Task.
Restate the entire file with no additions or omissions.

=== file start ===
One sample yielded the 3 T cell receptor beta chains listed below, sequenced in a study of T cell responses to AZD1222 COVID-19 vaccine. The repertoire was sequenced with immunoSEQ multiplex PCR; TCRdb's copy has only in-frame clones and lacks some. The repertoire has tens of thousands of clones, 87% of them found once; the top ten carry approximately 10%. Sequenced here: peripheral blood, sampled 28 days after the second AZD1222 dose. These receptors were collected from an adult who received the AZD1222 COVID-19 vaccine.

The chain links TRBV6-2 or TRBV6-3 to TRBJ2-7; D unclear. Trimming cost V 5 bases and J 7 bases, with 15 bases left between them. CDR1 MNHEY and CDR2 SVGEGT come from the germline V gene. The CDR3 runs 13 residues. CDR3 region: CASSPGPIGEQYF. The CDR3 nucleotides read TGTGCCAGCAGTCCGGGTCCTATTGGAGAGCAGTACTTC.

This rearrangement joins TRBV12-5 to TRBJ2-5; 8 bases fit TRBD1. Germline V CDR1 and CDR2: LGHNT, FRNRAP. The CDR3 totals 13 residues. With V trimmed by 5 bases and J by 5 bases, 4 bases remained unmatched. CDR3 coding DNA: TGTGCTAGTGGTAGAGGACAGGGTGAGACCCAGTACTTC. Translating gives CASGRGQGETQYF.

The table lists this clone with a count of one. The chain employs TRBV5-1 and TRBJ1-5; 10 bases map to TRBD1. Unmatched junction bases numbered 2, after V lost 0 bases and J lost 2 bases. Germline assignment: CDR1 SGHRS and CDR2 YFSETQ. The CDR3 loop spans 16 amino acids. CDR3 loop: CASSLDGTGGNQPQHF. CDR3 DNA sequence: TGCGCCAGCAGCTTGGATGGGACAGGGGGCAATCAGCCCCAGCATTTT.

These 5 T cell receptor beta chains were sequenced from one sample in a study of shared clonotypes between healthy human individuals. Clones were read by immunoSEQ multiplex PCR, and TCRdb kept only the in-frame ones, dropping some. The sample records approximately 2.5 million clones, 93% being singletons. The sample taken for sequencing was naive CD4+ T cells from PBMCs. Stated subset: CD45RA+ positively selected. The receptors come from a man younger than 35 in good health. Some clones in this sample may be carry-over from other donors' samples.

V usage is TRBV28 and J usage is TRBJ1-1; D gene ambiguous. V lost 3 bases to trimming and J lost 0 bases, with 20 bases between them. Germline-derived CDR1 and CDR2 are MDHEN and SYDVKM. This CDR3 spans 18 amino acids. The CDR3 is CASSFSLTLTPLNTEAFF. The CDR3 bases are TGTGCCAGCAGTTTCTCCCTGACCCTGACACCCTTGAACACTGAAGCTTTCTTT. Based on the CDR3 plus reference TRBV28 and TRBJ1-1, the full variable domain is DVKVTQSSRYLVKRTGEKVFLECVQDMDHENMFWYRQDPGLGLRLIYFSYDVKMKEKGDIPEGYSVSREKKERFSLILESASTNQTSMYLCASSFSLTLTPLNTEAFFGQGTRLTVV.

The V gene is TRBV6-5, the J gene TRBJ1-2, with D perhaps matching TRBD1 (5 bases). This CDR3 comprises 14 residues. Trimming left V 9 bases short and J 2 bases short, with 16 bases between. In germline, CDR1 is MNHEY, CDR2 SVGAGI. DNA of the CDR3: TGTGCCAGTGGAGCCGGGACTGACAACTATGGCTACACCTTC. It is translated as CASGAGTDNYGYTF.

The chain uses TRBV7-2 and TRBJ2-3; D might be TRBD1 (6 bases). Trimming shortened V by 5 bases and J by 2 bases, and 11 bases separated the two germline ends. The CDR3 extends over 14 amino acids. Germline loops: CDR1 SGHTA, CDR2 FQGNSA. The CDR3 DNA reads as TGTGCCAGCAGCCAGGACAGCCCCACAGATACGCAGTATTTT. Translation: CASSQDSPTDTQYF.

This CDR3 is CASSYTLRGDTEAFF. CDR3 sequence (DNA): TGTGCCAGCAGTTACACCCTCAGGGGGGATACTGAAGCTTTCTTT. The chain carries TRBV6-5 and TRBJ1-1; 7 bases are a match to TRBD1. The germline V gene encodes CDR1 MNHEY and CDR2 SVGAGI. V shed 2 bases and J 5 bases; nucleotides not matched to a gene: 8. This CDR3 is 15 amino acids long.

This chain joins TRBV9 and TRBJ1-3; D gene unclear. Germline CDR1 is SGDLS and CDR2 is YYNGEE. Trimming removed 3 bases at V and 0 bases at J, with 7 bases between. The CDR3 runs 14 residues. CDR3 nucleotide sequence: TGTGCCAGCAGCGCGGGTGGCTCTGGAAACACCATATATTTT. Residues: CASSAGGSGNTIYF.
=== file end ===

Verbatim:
One sample yielded the 3 T cell receptor beta chains listed below, sequenced in a study of T cell responses to AZD1222 COVID-19 vaccine. The repertoire was sequenced with immunoSEQ multiplex PCR; TCRdb's copy has only in-frame clones and lacks some. The repertoire has tens of thousands of clones, 87% of them found once; the top ten carry approximately 10%. Sequenced here: peripheral blood, sampled 28 days after the second AZD1222 dose. These receptors were collected from an adult who received the AZD1222 COVID-19 vaccine.

The chain links TRBV6-2 or TRBV6-3 to TRBJ2-7; D unclear. Trimming cost V 5 bases and J 7 bases, with 15 bases left between them. CDR1 MNHEY and CDR2 SVGEGT come from the germline V gene. The CDR3 runs 13 residues. CDR3 region: CASSPGPIGEQYF. The CDR3 nucleotides read TGTGCCAGCAGTCCGGGTCCTATTGGAGAGCAGTACTTC.

This rearrangement joins TRBV12-5 to TRBJ2-5; 8 bases fit TRBD1. Germline V CDR1 and CDR2: LGHNT, FRNRAP. The CDR3 totals 13 residues. With V trimmed by 5 bases and J by 5 bases, 4 bases remained unmatched. CDR3 coding DNA: TGTGCTAGTGGTAGAGGACAGGGTGAGACCCAGTACTTC. Translating gives CASGRGQGETQYF.

The table lists this clone with a count of one. The chain employs TRBV5-1 and TRBJ1-5; 10 bases map to TRBD1. Unmatched junction bases numbered 2, after V lost 0 bases and J lost 2 bases. Germline assignment: CDR1 SGHRS and CDR2 YFSETQ. The CDR3 loop spans 16 amino acids. CDR3 loop: CASSLDGTGGNQPQHF. CDR3 DNA sequence: TGCGCCAGCAGCTTGGATGGGACAGGGGGCAATCAGCCCCAGCATTTT.

These 5 T cell receptor beta chains were sequenced from one sample in a study of shared clonotypes between healthy human individuals. Clones were read by immunoSEQ multiplex PCR, and TCRdb kept only the in-frame ones, dropping some. The sample records approximately 2.5 million clones, 93% being singletons. The sample taken for sequencing was naive CD4+ T cells from PBMCs. Stated subset: CD45RA+ positively selected. The receptors come from a man younger than 35 in good health. Some clones in this sample may be carry-over from other donors' samples.

V usage is TRBV28 and J usage is TRBJ1-1; D gene ambiguous. V lost 3 bases to trimming and J lost 0 bases, with 20 bases between them. Germline-derived CDR1 and CDR2 are MDHEN and SYDVKM. This CDR3 spans 18 amino acids. The CDR3 is CASSFSLTLTPLNTEAFF. The CDR3 bases are TGTGCCAGCAGTTTCTCCCTGACCCTGACACCCTTGAACACTGAAGCTTTCTTT. Based on the CDR3 plus reference TRBV28 and TRBJ1-1, the full variable domain is DVKVTQSSRYLVKRTGEKVFLECVQDMDHENMFWYRQDPGLGLRLIYFSYDVKMKEKGDIPEGYSVSREKKERFSLILESASTNQTSMYLCASSFSLTLTPLNTEAFFGQGTRLTVV.

The V gene is TRBV6-5, the J gene TRBJ1-2, with D perhaps matching TRBD1 (5 bases). This CDR3 comprises 14 residues. Trimming left V 9 bases short and J 2 bases short, with 16 bases between. In germline, CDR1 is MNHEY, CDR2 SVGAGI. DNA of the CDR3: TGTGCCAGTGGAGCCGGGACTGACAACTATGGCTACACCTTC. It is translated as CASGAGTDNYGYTF.

The chain uses TRBV7-2 and TRBJ2-3; D might be TRBD1 (6 bases). Trimming shortened V by 5 bases and J by 2 bases, and 11 bases separated the two germline ends. The CDR3 extends over 14 amino acids. Germline loops: CDR1 SGHTA, CDR2 FQGNSA. The CDR3 DNA reads as TGTGCCAGCAGCCAGGACAGCCCCACAGATACGCAGTATTTT. Translation: CASSQDSPTDTQYF.

This CDR3 is CASSYTLRGDTEAFF. CDR3 sequence (DNA): TGTGCCAGCAGTTACACCCTCAGGGGGGATACTGAAGCTTTCTTT. The chain carries TRBV6-5 and TRBJ1-1; 7 bases are a match to TRBD1. The germline V gene encodes CDR1 MNHEY and CDR2 SVGAGI. V shed 2 bases and J 5 bases; nucleotides not matched to a gene: 8. This CDR3 is 15 amino acids long.

This chain joins TRBV9 and TRBJ1-3; D gene unclear. Germline CDR1 is SGDLS and CDR2 is YYNGEE. Trimming removed 3 bases at V and 0 bases at J, with 7 bases between. The CDR3 runs 14 residues. CDR3 nucleotide sequence: TGTGCCAGCAGCGCGGGTGGCTCTGGAAACACCATATATTTT. Residues: CASSAGGSGNTIYF.